Our blog post, 10 common nonprofit facebook mistakes and how to fix them part 1, lists some common mistakes nonprofits make on Facebook and how to fix them. Facebook has become a great tool to promote your Derby Duck Race as well as post information about your nonprofit organization. It is also quite easy to fall into some bad habits when posting to your Facebook page.
10 Common Mistakes Nonprofits Make While Posting on their Facebook Page:
All Caps and Over-Punctuation
Do you like reading emails, letters, or text messages in all capital letters? Do you send out your thank-you letters with misspelled words or extra exclamation points? Probably not. This is no different for your Facebook posts. You can have fun with your posts but remember to keep them professional looking.
How to fix it: Simply proofread your posts. Always keep in mind that this is a business page, not your personal Facebook account. Write your posts as if you were writing for any other piece of marketing material, sponsor proposal, or newsletter.
Asking for Likes
It’s wonderful when you are close to a fan milestone (i.e. 1,000 likes) but don’t ask your followers to share your page and ask for likes in a Facebook post. Also don’t use clickbait: “Like this photo if you are ready for the weekend!” It’s not engaging with your fans and you don’t want to come off as a spam post.
How to fix it: If you are seeking more likes on your Facebook page, add the Facebook icon to your email signature, newsletters, marketing collateral, etc. with a tagline “Follow the conversation and like us on Facebook” or “For more Ducktastic fun about this year’s duck race, follow us on Facebook!”
Linking your Facebook and Twitter Accounts
This is a big no. Twitter is for Twitter and has its own unique audience. Many people don’t have both social media platforms for their own reasons so don’t treat your posts the same. It also looks like you are not taking the time to acknowledge each audience. Tweets with Facebook links are 47% less likely to get retweeted.
How to fix it: Unlink your accounts. Spend a little time on Facebook and spend the same amount of time on Twitter. You don’t have to post the same information on both social media pages. Remember, on Twitter you have less characters and the ability to tweet multiple times a day since Twitter feeds move at a quick pace where on Facebook it’s ok to post only once or twice a day. If you do post the same content (i.e. asking for a Duck Adoption), don’t link it. Post it individually on each platform. There are a lot of social media tools that offer to link them for you to save you time, avoid these tools. They aren’t helping your page.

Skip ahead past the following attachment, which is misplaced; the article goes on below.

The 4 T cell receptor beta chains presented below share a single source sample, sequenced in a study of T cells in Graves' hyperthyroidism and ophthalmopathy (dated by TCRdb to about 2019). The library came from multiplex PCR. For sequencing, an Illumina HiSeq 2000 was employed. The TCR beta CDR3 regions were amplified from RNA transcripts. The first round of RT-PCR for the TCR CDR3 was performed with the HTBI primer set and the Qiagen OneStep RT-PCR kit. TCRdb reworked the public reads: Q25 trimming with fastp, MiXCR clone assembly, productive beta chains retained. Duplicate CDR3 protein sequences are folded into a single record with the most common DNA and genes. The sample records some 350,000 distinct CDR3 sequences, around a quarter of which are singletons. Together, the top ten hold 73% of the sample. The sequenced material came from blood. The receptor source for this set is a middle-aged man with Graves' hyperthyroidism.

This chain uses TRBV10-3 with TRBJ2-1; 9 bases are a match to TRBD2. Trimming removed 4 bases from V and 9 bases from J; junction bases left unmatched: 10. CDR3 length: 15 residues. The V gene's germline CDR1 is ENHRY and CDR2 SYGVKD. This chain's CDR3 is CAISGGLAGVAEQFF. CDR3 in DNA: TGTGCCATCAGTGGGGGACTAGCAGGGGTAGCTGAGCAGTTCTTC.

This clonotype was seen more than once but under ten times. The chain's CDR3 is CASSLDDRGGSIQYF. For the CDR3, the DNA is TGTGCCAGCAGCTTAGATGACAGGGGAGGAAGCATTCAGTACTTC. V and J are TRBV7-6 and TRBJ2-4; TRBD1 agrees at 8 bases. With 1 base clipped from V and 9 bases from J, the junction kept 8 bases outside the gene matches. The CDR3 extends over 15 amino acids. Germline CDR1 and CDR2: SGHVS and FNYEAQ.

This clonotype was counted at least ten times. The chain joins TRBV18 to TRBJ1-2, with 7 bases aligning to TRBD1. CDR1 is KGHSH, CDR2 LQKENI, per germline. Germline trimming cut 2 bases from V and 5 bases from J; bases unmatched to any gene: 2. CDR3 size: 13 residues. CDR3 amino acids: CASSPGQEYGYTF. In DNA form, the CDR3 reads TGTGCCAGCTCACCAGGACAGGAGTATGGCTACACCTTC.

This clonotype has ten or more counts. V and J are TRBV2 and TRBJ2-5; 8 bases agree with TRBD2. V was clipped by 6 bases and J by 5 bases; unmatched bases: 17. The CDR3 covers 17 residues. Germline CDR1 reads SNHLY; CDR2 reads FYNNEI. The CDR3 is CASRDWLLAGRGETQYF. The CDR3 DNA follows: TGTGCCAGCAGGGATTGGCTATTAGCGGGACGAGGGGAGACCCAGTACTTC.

Not Sizing your Profile and Cover Photos Correctly
Many forget that Facebook is also a form of branding and marketing. You wouldn’t put a cut-off logo on printed marketing materials so this shouldn’t be any different for your Facebook profile and cover photos. Take the time to size your photos correctly to avoid them being cropped.
How to fix it: A Facebook Profile photo displays at 160×160 pixels so make sure your profile photo is a square and at least 180×180 pixels to get the best fit. If your logo is horizontal, consider opting out for an image that represents your organization or a Derby Duck for your duck race!
Facebook cover photos can be tricky as it displays at 851×315 pixels on a computer and 640×360 pixels on a smart phone. For your cover photo, use minimal text to avoid cropping and keep your text towards the right side of the photo. There are many free online tools like Canva and PicMonkey that can help you create and size your photos correctly.
Only Posting “Ask” Content and Not Engaging with Followers
This is an easy habit to fall into as your Derby Duck Race approaches as well as any other fundraising event you may have. Facebook users don’t typically sign in so they can donate, they sign in to communicate with their friends. They do not want to be bombarded with posts asking them to donate or Adopt a Duck. Too many of the same posts will eventually lead your followers to unlike or unfollow your page. Remember, social media is about a conversation.
How to fix it: Mix up your posts with duck jokes, trivia, facts about your organization, Throwback Thursday photos, etc. You can include a link to your duck race website but not every post needs to be a push for Duck Adoptions. Also engage with your audience. Ask questions to get a conversation going and respond to their comments to show that you care about what they have to say. Play games with your fans with trivia questions about your organization or play “Where’s Derby Duck” and award a small prize to fans that get the correct answer. A simple “Thank you for your feedback” response will go a long way with your followers as they will know you actually read and acknowledge their comments. Remember, Duck Adoption “asks” are ok, just don’t overdo it.
Check back next week for the continuation of this post on more ways you can fix common Facebook mistakes!